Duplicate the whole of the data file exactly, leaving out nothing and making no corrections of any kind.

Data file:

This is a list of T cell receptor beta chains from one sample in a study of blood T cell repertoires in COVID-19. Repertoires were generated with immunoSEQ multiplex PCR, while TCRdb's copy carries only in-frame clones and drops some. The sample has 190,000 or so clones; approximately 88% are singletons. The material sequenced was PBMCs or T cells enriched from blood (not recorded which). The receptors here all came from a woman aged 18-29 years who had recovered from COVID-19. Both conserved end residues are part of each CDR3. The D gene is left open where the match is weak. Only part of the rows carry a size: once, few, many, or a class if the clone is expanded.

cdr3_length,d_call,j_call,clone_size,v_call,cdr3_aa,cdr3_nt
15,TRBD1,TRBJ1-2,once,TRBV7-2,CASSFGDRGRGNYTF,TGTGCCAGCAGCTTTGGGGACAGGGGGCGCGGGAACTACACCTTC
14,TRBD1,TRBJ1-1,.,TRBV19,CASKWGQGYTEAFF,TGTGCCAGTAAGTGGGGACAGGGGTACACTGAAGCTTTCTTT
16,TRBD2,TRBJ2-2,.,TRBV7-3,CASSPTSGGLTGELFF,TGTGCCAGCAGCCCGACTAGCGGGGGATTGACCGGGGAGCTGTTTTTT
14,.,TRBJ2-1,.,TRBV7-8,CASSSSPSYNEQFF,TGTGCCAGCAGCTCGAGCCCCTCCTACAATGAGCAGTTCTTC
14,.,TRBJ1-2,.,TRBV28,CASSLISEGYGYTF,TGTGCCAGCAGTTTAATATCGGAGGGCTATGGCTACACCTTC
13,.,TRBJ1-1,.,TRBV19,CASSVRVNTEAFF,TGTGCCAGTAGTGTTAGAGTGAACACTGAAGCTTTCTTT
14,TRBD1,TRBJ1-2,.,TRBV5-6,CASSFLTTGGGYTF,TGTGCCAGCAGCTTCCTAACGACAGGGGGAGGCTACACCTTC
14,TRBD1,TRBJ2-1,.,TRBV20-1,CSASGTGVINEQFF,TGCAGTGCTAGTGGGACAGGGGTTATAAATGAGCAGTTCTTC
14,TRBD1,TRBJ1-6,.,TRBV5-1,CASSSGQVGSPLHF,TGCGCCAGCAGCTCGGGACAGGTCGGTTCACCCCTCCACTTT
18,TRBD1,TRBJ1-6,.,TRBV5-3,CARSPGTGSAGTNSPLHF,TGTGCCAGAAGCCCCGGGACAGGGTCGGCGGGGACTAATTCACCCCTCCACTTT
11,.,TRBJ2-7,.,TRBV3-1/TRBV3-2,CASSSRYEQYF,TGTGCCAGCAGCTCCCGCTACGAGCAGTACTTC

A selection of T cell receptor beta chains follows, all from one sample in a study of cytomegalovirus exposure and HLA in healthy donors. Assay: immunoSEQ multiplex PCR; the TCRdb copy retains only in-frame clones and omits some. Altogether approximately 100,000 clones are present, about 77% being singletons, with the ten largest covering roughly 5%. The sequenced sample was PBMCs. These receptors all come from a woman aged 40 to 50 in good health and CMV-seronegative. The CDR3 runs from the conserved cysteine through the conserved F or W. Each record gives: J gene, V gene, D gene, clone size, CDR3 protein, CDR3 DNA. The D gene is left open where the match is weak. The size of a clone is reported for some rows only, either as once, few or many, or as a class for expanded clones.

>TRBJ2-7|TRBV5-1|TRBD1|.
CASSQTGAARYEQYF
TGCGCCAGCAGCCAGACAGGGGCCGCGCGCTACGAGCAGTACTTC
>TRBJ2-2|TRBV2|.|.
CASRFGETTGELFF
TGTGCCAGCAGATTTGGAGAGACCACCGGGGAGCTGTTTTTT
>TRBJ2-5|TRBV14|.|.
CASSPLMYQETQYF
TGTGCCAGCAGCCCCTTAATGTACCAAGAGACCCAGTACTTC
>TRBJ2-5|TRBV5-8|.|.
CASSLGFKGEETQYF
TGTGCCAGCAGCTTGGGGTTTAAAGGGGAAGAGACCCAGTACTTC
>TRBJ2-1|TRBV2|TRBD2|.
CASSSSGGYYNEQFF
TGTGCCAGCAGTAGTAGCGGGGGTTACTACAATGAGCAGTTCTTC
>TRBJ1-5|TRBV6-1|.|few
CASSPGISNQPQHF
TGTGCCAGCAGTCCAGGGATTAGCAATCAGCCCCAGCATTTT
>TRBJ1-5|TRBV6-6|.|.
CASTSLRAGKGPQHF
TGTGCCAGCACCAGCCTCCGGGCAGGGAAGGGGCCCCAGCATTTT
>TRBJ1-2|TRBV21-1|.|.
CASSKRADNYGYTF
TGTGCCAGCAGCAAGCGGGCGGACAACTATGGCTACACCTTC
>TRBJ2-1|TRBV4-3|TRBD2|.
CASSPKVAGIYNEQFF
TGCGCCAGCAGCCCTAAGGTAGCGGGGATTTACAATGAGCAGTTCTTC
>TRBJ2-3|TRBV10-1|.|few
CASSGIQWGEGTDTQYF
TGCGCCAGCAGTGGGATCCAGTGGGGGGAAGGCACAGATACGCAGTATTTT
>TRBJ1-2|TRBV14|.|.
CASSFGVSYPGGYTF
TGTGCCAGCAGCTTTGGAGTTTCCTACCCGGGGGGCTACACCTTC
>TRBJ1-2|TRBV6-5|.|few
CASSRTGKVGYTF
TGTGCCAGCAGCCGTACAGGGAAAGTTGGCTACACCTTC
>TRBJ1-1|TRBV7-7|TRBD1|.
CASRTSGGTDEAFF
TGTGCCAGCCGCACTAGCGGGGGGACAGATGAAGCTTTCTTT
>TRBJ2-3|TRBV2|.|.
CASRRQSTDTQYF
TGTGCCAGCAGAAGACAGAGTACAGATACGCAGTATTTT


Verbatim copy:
This is a list of T cell receptor beta chains from one sample in a study of blood T cell repertoires in COVID-19. Repertoires were generated with immunoSEQ multiplex PCR, while TCRdb's copy carries only in-frame clones and drops some. The sample has 190,000 or so clones; approximately 88% are singletons. The material sequenced was PBMCs or T cells enriched from blood (not recorded which). The receptors here all came from a woman aged 18-29 years who had recovered from COVID-19. Both conserved end residues are part of each CDR3. The D gene is left open where the match is weak. Only part of the rows carry a size: once, few, many, or a class if the clone is expanded.

cdr3_length,d_call,j_call,clone_size,v_call,cdr3_aa,cdr3_nt
15,TRBD1,TRBJ1-2,once,TRBV7-2,CASSFGDRGRGNYTF,TGTGCCAGCAGCTTTGGGGACAGGGGGCGCGGGAACTACACCTTC
14,TRBD1,TRBJ1-1,.,TRBV19,CASKWGQGYTEAFF,TGTGCCAGTAAGTGGGGACAGGGGTACACTGAAGCTTTCTTT
16,TRBD2,TRBJ2-2,.,TRBV7-3,CASSPTSGGLTGELFF,TGTGCCAGCAGCCCGACTAGCGGGGGATTGACCGGGGAGCTGTTTTTT
14,.,TRBJ2-1,.,TRBV7-8,CASSSSPSYNEQFF,TGTGCCAGCAGCTCGAGCCCCTCCTACAATGAGCAGTTCTTC
14,.,TRBJ1-2,.,TRBV28,CASSLISEGYGYTF,TGTGCCAGCAGTTTAATATCGGAGGGCTATGGCTACACCTTC
13,.,TRBJ1-1,.,TRBV19,CASSVRVNTEAFF,TGTGCCAGTAGTGTTAGAGTGAACACTGAAGCTTTCTTT
14,TRBD1,TRBJ1-2,.,TRBV5-6,CASSFLTTGGGYTF,TGTGCCAGCAGCTTCCTAACGACAGGGGGAGGCTACACCTTC
14,TRBD1,TRBJ2-1,.,TRBV20-1,CSASGTGVINEQFF,TGCAGTGCTAGTGGGACAGGGGTTATAAATGAGCAGTTCTTC
14,TRBD1,TRBJ1-6,.,TRBV5-1,CASSSGQVGSPLHF,TGCGCCAGCAGCTCGGGACAGGTCGGTTCACCCCTCCACTTT
18,TRBD1,TRBJ1-6,.,TRBV5-3,CARSPGTGSAGTNSPLHF,TGTGCCAGAAGCCCCGGGACAGGGTCGGCGGGGACTAATTCACCCCTCCACTTT
11,.,TRBJ2-7,.,TRBV3-1/TRBV3-2,CASSSRYEQYF,TGTGCCAGCAGCTCCCGCTACGAGCAGTACTTC

A selection of T cell receptor beta chains follows, all from one sample in a study of cytomegalovirus exposure and HLA in healthy donors. Assay: immunoSEQ multiplex PCR; the TCRdb copy retains only in-frame clones and omits some. Altogether approximately 100,000 clones are present, about 77% being singletons, with the ten largest covering roughly 5%. The sequenced sample was PBMCs. These receptors all come from a woman aged 40 to 50 in good health and CMV-seronegative. The CDR3 runs from the conserved cysteine through the conserved F or W. Each record gives: J gene, V gene, D gene, clone size, CDR3 protein, CDR3 DNA. The D gene is left open where the match is weak. The size of a clone is reported for some rows only, either as once, few or many, or as a class for expanded clones.

>TRBJ2-7|TRBV5-1|TRBD1|.
CASSQTGAARYEQYF
TGCGCCAGCAGCCAGACAGGGGCCGCGCGCTACGAGCAGTACTTC
>TRBJ2-2|TRBV2|.|.
CASRFGETTGELFF
TGTGCCAGCAGATTTGGAGAGACCACCGGGGAGCTGTTTTTT
>TRBJ2-5|TRBV14|.|.
CASSPLMYQETQYF
TGTGCCAGCAGCCCCTTAATGTACCAAGAGACCCAGTACTTC
>TRBJ2-5|TRBV5-8|.|.
CASSLGFKGEETQYF
TGTGCCAGCAGCTTGGGGTTTAAAGGGGAAGAGACCCAGTACTTC
>TRBJ2-1|TRBV2|TRBD2|.
CASSSSGGYYNEQFF
TGTGCCAGCAGTAGTAGCGGGGGTTACTACAATGAGCAGTTCTTC
>TRBJ1-5|TRBV6-1|.|few
CASSPGISNQPQHF
TGTGCCAGCAGTCCAGGGATTAGCAATCAGCCCCAGCATTTT
>TRBJ1-5|TRBV6-6|.|.
CASTSLRAGKGPQHF
TGTGCCAGCACCAGCCTCCGGGCAGGGAAGGGGCCCCAGCATTTT
>TRBJ1-2|TRBV21-1|.|.
CASSKRADNYGYTF
TGTGCCAGCAGCAAGCGGGCGGACAACTATGGCTACACCTTC
>TRBJ2-1|TRBV4-3|TRBD2|.
CASSPKVAGIYNEQFF
TGCGCCAGCAGCCCTAAGGTAGCGGGGATTTACAATGAGCAGTTCTTC
>TRBJ2-3|TRBV10-1|.|few
CASSGIQWGEGTDTQYF
TGCGCCAGCAGTGGGATCCAGTGGGGGGAAGGCACAGATACGCAGTATTTT
>TRBJ1-2|TRBV14|.|.
CASSFGVSYPGGYTF
TGTGCCAGCAGCTTTGGAGTTTCCTACCCGGGGGGCTACACCTTC
>TRBJ1-2|TRBV6-5|.|few
CASSRTGKVGYTF
TGTGCCAGCAGCCGTACAGGGAAAGTTGGCTACACCTTC
>TRBJ1-1|TRBV7-7|TRBD1|.
CASRTSGGTDEAFF
TGTGCCAGCCGCACTAGCGGGGGGACAGATGAAGCTTTCTTT
>TRBJ2-3|TRBV2|.|.
CASRRQSTDTQYF
TGTGCCAGCAGAAGACAGAGTACAGATACGCAGTATTTT